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2019 Forester Sport CVT
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636 Posts
Discussion Starter #71
Great writeup guy! I also have a 2019 Sport with the HK and power lift gate. Bone stock. Your work is an inspiration. Over time, I will want to do many mods to make it more rough-road ready. Keep the posts coming please!
Very cool. Be sure to post some of your pics and modz too. Let me know if I can be of any help. :wink2:
 

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2019 Forester Sport CVT
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636 Posts
Discussion Starter #72
Yesterday I finally got around ot installing the Rally Armor Mud Flaps. These are black with orange logos. I road up the ski mountain today. Roads were pretty clear but lots of salt and cinder on teh road to prevent icing. These worked pretty good and I can see marks from all the rocks flying up into the flaps. This shoud add some paint protection long term. My 09 Forester has chip marks from road debris right in the area that can likely be prevented with mud flaps. We shall see over time if this really pays off.
 

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These were a little nit of work, but pretty reasonable for a modification. The dead pedal was the one I liked least and was the hardest to install of the three. The new dead pedal arrived and I am a little dissapointed with it. It is a solid alluminum plate with little black sticker nubs. All of the pedals I have use a perforated alum plate and a solid rubber backer with the nubs that poke through teh perforations. These are really high quality for the money.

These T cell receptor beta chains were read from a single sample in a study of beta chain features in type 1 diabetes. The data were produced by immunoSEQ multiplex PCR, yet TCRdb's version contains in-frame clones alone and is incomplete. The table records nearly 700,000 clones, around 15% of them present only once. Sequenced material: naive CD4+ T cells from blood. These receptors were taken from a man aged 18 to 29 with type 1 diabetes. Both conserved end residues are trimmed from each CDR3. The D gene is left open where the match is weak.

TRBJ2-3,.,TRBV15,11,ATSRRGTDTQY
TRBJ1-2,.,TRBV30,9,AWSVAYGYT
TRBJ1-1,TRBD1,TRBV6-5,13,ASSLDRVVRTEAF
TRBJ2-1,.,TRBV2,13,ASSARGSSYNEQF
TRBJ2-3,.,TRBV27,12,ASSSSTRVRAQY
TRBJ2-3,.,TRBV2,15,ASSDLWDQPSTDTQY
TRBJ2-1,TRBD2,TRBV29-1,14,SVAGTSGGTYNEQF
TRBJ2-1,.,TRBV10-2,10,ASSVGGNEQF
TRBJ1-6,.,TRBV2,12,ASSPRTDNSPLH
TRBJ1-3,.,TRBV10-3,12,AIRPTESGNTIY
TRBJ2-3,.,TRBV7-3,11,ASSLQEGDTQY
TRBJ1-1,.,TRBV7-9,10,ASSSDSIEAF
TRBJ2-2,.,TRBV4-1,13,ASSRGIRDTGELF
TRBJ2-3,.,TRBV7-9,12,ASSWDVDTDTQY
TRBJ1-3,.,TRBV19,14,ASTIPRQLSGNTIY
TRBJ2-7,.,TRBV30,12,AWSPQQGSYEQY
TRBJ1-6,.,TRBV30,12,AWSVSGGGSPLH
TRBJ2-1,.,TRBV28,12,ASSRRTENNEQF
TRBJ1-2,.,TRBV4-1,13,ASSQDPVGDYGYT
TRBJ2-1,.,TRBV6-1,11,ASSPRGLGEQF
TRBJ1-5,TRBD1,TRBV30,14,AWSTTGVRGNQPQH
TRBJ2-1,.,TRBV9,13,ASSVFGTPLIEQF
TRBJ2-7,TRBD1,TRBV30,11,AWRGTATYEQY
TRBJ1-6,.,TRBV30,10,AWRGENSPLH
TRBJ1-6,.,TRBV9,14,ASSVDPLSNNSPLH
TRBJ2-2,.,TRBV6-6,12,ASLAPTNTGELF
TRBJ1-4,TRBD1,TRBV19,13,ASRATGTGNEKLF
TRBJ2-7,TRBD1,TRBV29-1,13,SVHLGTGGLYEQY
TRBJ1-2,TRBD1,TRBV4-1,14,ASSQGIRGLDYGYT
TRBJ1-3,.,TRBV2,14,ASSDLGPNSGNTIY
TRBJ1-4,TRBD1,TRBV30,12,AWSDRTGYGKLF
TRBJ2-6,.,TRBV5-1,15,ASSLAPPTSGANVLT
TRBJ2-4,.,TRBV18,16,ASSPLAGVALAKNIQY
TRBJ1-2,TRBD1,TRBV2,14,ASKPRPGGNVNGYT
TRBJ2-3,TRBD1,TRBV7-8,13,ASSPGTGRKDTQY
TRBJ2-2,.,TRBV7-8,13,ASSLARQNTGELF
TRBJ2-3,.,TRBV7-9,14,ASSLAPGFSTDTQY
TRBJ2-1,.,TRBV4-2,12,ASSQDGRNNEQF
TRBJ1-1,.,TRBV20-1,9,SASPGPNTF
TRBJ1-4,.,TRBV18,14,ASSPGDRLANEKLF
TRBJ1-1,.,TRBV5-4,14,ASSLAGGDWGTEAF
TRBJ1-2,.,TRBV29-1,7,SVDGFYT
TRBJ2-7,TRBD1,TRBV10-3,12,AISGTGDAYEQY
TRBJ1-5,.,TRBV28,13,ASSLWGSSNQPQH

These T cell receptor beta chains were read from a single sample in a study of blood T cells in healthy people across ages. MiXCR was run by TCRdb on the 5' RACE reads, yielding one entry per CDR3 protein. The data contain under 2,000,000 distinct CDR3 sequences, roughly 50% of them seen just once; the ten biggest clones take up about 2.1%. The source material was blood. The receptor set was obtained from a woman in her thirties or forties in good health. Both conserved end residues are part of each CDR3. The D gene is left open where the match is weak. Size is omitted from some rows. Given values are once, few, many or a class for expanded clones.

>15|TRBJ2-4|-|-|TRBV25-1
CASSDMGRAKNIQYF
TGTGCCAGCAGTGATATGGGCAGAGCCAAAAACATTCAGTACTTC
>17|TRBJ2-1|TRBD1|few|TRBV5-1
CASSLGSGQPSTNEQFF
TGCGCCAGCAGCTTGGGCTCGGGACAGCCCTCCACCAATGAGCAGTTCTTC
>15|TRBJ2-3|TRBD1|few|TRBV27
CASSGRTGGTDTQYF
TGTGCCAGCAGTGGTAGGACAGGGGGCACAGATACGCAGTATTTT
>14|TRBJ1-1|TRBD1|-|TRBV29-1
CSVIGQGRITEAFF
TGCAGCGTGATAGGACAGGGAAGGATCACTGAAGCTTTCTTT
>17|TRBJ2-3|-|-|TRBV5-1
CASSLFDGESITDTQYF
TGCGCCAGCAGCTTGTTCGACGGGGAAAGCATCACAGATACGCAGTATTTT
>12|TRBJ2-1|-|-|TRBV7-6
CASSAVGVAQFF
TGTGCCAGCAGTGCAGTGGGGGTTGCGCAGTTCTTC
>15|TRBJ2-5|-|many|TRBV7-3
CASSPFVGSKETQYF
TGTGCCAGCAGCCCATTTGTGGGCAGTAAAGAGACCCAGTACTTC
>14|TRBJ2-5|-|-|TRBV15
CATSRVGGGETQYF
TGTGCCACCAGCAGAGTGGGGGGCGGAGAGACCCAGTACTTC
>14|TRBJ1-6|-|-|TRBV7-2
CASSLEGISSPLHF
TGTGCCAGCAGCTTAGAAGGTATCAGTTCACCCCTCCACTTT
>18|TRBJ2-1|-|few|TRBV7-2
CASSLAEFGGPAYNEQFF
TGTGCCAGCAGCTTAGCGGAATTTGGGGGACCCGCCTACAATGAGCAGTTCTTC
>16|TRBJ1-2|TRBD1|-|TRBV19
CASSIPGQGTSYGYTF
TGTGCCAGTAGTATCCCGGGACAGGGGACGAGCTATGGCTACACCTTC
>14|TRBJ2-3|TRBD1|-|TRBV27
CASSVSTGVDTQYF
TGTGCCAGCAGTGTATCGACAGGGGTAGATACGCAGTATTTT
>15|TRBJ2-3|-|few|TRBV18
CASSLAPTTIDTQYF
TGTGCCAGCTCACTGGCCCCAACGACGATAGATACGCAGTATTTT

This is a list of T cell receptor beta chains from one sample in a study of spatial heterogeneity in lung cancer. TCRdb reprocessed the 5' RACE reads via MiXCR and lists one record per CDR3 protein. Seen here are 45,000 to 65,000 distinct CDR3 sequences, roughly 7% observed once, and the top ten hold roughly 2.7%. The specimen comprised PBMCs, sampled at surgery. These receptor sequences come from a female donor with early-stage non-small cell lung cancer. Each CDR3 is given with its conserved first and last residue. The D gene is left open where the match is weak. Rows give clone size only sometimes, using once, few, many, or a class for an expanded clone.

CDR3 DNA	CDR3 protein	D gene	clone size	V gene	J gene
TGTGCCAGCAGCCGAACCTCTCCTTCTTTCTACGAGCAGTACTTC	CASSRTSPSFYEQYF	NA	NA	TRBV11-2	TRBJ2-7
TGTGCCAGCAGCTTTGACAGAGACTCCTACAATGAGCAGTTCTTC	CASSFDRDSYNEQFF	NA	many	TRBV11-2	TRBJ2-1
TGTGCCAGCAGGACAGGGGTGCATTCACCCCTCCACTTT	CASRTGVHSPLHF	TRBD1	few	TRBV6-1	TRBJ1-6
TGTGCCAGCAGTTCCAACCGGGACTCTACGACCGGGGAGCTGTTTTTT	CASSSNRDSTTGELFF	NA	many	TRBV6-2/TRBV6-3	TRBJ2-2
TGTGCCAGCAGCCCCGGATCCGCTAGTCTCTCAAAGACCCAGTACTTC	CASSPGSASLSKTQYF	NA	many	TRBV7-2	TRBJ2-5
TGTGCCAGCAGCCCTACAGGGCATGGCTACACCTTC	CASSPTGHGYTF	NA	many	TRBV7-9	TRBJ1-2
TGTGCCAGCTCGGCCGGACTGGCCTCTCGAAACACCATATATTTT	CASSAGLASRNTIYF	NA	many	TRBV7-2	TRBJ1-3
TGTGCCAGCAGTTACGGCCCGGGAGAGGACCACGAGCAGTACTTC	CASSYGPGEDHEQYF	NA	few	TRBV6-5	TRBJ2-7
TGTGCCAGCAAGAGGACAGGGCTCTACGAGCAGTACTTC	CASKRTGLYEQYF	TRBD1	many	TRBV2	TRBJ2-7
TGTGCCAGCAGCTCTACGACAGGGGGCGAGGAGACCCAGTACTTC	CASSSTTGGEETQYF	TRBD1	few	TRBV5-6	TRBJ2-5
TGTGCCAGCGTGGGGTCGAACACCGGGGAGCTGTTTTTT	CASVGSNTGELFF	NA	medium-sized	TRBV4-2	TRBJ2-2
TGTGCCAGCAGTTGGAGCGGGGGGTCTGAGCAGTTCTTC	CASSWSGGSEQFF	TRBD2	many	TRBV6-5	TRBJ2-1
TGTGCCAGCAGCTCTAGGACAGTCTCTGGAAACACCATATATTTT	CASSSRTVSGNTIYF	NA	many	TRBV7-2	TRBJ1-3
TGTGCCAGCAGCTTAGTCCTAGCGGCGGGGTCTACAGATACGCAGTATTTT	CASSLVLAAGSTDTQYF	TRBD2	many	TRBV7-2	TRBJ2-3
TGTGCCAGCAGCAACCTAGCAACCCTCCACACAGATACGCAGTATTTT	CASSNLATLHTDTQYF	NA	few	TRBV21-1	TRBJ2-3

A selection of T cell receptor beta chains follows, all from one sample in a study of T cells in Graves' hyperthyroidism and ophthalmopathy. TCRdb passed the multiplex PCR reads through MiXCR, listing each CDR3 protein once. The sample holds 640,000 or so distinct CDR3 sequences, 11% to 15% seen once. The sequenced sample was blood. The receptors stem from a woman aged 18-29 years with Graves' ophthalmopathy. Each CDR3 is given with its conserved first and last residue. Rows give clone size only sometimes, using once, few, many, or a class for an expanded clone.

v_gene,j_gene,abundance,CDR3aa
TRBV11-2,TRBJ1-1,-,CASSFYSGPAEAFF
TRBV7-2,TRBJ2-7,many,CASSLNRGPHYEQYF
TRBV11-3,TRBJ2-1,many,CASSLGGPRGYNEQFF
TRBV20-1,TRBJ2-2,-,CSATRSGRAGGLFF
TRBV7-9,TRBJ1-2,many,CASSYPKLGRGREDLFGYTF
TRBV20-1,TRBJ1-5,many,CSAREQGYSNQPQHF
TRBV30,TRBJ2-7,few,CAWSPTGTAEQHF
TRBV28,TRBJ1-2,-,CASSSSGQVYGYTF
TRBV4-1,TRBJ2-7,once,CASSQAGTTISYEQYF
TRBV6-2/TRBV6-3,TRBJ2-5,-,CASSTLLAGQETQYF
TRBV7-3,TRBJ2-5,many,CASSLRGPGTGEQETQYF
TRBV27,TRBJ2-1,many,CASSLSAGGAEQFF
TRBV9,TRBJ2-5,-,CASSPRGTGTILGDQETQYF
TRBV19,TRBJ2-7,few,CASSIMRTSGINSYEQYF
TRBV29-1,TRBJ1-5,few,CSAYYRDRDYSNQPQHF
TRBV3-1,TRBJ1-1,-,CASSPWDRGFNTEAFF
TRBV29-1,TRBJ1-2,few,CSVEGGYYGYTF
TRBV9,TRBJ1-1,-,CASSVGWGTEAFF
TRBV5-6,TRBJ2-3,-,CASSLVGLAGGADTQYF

The new dead pedal even came with some extra stick on nubs, which tells me that I am likely to kick some off. The other thing I don't like is that the new dead pedal is fitted with two plastic fasteners. I realize this is OEM and this is the type of dead pedal I had in the 09 Forester, but the plate would wiggle and sometimes the fasteners woudl come out and the plate would fall out of position. So, after getting used to the screw in dead pedal, I am now very happy with it. It is rock solid and does not move. It also matches the other pedals and you just can;t beat this set for $20 if you are willing to perform a modification to the factory pedals and dead pedal location.
Where did you get these for $20?
 

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2019 Forester Sport